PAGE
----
1673 – Natalya Alexeyevna, Russian playwright and Grand Duchess who was the daughter of Tsar Alexis and the sister of Peter the Great.
1778 – James Kirke Paulding, U.S. satirist, poet, and writer of history who was also Secretary of the Navy and a friend of writer Washington Irving.
1790 – Sheikh Muhammad Ibrahim Zauq, Indian sheikh who was an Urdu poet and scholar of literature, poetry, and religion; he wrote poetry under name “Zauq,” and was appointed poet laureate of the Mughal Court in Delhi at the age of 19.
1846 – Amalie Skram, Norwegian author and feminist who gave voice to a woman’s point of view with her naturalist writing; in Norway, she is considered the most important female writer of the Modern Breakthrough.
1890 – Cecil Kellaway, Academy Award-nominated South African actor and screenwriter.
1893 – Dorothy Parker, often-quoted U.S. poet, writer, and critic who was known for her satiric wit.
1902 – Leni Riefenstahl (real name Helene Bertha Amalie Riefenstahl), German screenwriter, film director, propagandist, author autobiographer, photographer, and actress, known for her seminal role in producing Nazi propaganda. After World War II, Riefenstahl was arrested, but was never charged with war crimes; she denied having known about the Holocaust. She also wrote an autobiography, as well as several books about the Nuba people of the Sudan.
1918 – Girija Kumar Mathur, Indian Hindi writer, poet, and translator who is noted for his translation of the popular English song “We Shall Overcome” into Hindi.
1918 – Mary McGrory, U.S. journalist and columnist. She specialized in American politics who was noted for her detailed coverage of political maneuverings; she was a fierce opponent of the Vietnam War and was on President Richard Nixon’s enemies list.
1920 – Ray Bradbury, U.S. science-fiction novelist and short-story writer best known for his dystopian novel Fahrenheit 451.
1924 – Ada Jafarey (also spelled Ada Jafri), Pakistani poet and author who is regarded as the first major Urdu woman poet; she has been called “The First Lady of Urdu Poetry.”
1924 – Harishankar Parsai, Indian Hindi magazine editor and writer of satire, known for his simple and direct style.
1933 – Irmtraud Morgner, German novelist known for her works of socialist realism and magic realism.
1935 – E. (Edna) Annie Proulx, Pulitzer Prize-winning and National Book Award-winning U.S. author best known for her novel The Shipping News and her short story “Brokeback Mountain,” which was made into the Hollywood film of the same name.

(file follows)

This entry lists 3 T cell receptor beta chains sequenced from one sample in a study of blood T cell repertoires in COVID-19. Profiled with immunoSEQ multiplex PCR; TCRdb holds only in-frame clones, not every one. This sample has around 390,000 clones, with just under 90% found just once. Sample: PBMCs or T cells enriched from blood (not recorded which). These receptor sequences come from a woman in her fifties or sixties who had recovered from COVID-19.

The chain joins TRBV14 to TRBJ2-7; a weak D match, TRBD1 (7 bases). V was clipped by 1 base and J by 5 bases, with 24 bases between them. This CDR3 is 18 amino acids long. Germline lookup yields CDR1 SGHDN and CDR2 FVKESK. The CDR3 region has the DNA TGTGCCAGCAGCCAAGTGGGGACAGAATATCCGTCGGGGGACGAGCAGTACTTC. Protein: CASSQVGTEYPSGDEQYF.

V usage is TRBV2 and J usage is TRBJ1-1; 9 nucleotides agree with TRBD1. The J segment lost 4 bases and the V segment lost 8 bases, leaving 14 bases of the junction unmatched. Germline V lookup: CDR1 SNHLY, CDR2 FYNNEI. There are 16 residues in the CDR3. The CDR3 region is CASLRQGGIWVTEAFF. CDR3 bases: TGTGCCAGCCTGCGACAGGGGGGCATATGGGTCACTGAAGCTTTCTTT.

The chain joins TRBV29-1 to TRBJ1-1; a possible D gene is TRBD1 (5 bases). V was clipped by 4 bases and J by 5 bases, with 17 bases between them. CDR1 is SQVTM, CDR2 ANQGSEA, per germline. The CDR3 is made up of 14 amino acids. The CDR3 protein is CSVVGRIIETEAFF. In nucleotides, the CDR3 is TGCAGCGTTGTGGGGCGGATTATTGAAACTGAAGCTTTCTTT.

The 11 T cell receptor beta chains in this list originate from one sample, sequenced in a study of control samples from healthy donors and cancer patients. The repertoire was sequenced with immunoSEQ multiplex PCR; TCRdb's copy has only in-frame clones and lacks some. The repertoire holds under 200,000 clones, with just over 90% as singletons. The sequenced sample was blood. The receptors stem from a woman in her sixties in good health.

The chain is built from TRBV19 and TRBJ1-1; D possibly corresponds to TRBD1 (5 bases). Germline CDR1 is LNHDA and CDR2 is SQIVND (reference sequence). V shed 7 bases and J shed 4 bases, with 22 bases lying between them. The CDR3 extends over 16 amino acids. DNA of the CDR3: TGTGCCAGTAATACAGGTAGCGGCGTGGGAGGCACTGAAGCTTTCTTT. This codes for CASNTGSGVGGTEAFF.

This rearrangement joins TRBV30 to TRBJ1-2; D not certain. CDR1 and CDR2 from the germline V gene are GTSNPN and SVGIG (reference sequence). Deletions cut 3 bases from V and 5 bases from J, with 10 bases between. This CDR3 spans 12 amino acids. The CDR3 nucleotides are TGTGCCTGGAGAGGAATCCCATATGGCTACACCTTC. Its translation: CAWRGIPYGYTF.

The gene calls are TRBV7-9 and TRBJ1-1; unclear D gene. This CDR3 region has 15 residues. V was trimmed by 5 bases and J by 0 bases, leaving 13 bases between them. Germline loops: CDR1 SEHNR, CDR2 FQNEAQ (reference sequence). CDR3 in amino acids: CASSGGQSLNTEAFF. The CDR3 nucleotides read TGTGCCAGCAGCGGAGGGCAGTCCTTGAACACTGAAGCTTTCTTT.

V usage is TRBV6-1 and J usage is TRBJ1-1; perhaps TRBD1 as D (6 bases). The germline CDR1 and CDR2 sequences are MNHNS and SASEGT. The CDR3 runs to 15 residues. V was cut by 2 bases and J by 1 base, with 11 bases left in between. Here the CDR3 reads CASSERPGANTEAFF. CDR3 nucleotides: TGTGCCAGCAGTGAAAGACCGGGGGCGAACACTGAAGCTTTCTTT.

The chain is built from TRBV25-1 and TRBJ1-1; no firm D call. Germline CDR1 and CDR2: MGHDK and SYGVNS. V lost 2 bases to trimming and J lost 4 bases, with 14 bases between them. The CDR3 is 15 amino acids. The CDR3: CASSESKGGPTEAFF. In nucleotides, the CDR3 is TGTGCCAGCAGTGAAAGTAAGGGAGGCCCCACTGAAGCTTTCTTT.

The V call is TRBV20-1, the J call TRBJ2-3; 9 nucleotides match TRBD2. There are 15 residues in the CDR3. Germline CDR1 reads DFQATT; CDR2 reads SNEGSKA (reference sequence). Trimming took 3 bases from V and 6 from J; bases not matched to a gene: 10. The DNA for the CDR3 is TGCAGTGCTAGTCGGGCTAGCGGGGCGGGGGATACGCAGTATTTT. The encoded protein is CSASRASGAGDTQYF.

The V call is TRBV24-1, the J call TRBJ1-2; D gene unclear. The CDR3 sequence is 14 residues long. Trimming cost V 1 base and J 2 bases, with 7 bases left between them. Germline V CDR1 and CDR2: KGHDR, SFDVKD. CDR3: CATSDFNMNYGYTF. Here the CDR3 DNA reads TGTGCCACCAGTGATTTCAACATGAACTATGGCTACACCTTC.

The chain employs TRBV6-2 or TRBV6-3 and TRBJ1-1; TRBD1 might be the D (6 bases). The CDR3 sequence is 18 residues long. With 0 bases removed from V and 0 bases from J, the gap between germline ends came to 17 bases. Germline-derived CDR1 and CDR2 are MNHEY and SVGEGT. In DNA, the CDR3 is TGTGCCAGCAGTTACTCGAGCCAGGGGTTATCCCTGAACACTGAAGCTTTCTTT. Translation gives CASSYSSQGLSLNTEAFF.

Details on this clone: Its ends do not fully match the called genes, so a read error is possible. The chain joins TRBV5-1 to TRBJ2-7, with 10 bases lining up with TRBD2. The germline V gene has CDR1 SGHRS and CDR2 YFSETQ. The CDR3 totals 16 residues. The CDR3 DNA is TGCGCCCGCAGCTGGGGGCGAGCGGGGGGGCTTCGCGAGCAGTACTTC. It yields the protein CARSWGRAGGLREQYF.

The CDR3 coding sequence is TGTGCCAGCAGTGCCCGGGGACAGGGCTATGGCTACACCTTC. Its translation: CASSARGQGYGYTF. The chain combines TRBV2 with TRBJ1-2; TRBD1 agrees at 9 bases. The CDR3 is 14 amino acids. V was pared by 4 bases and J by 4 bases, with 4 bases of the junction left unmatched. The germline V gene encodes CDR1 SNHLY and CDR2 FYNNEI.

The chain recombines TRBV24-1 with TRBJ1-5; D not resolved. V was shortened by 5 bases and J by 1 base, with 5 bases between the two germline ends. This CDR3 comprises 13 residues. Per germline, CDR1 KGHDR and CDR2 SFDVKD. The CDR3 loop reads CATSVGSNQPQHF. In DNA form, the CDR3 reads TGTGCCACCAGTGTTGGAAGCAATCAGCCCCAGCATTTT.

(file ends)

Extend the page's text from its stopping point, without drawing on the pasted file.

1936 – Louisette Ighilahriz, Algerian writer and revolutionary who came to widespread attention in 2000 with her story of captivity by the French in 1957-62, becoming, a catalyst of a debate about the the French-Algerian war.
1945 – Tamori (real name Morita Kazuyoshi), Japanese comedian, actor, writer, composer, businessperson, singer, lyricist, and television presenter.
1946 – Janneken Øverland, Norwegian writer, editor, biographer, and publishing house executive.
1947 – Ma Bo, Chinese nonfiction writer and journalist who is best known for his bestselling autobiographical book Blood Red Sunset: A Memoir of the Chinese Cultural Revolution.
1947 – Will Hobbs, U.S. author of fiction for children and young adults, as well as picture books; his work often focuses on adventures in the outdoors.
1948 – Peter James, award-winning British author of bestselling detective novels.
1948 – Zorica Jevremović, Serbian writer, historian, playwright, literary historian human-rights activist, theatre and video director, and media theorist, literary historian.
1949 – Þórarinn Eldjárn, Icelandic writer who is particularly well known in Iceland for his humorous poetry books for children.
1951 – Alexis Lecaye, Egyptian-born French author, science-fiction writer, screenwriter, and children’s writer.
1955 – Will Shetterly, award-winning U.S. fantasy and science-fiction writer.
1957 – Anh Dao Traxel, Vietnamese writer who was a “boat person” refugee and the foster daughter of the late French President Jacques Chirac.
1962 – Kate Christensen, PEN/Faulkner Award-winning U.S. novelist, essayist, memoirist, nonfiction writer, food writer, and short-story writer.
1964 – Sevinj Nurugizi, Azerbaijani award-winning writer, poet, children’s author, editor, short-story writer, radio host, playwright, translator, textbook author, lyricist, and journalist; she writes in both Azerbaijani and English.
1964 – Diane Setterfield, bestselling British author of Gothic fiction.
1965 – Nourida Gadirova Ateshi, Azerbaijani author, scientist, writer, poet, and researcher who specializes in the archaeology and prehistory of the Caucasus.
1967 – Valérie Rouzeau, French writer, poet, and translator.
1970 – Charlie Connelly, British nonfiction author of books about travel and sports, especially noted for his sense of humor.
1972 – Larycia Alaine Hawkins, U.S. African-American scholar, author, and speaker who was the first female African-American tenured professor at Wheaton College, a Christian evangelical liberal arts school, and became the center of a global controversy when the college suspended her after she wore hijab and said that Christians and Muslims worship the same God.
1982 – Carol Bensimon, award-winning Brazilian novelist and short-story writer.
1982 – Ash Lieb, Australian writer, artist, comedian, and filmmaker; he began exhibiting his art at age 8, and wrote his first novel at 15. His work is noted for its surrealistic, philosophical, and psychiatric undertones.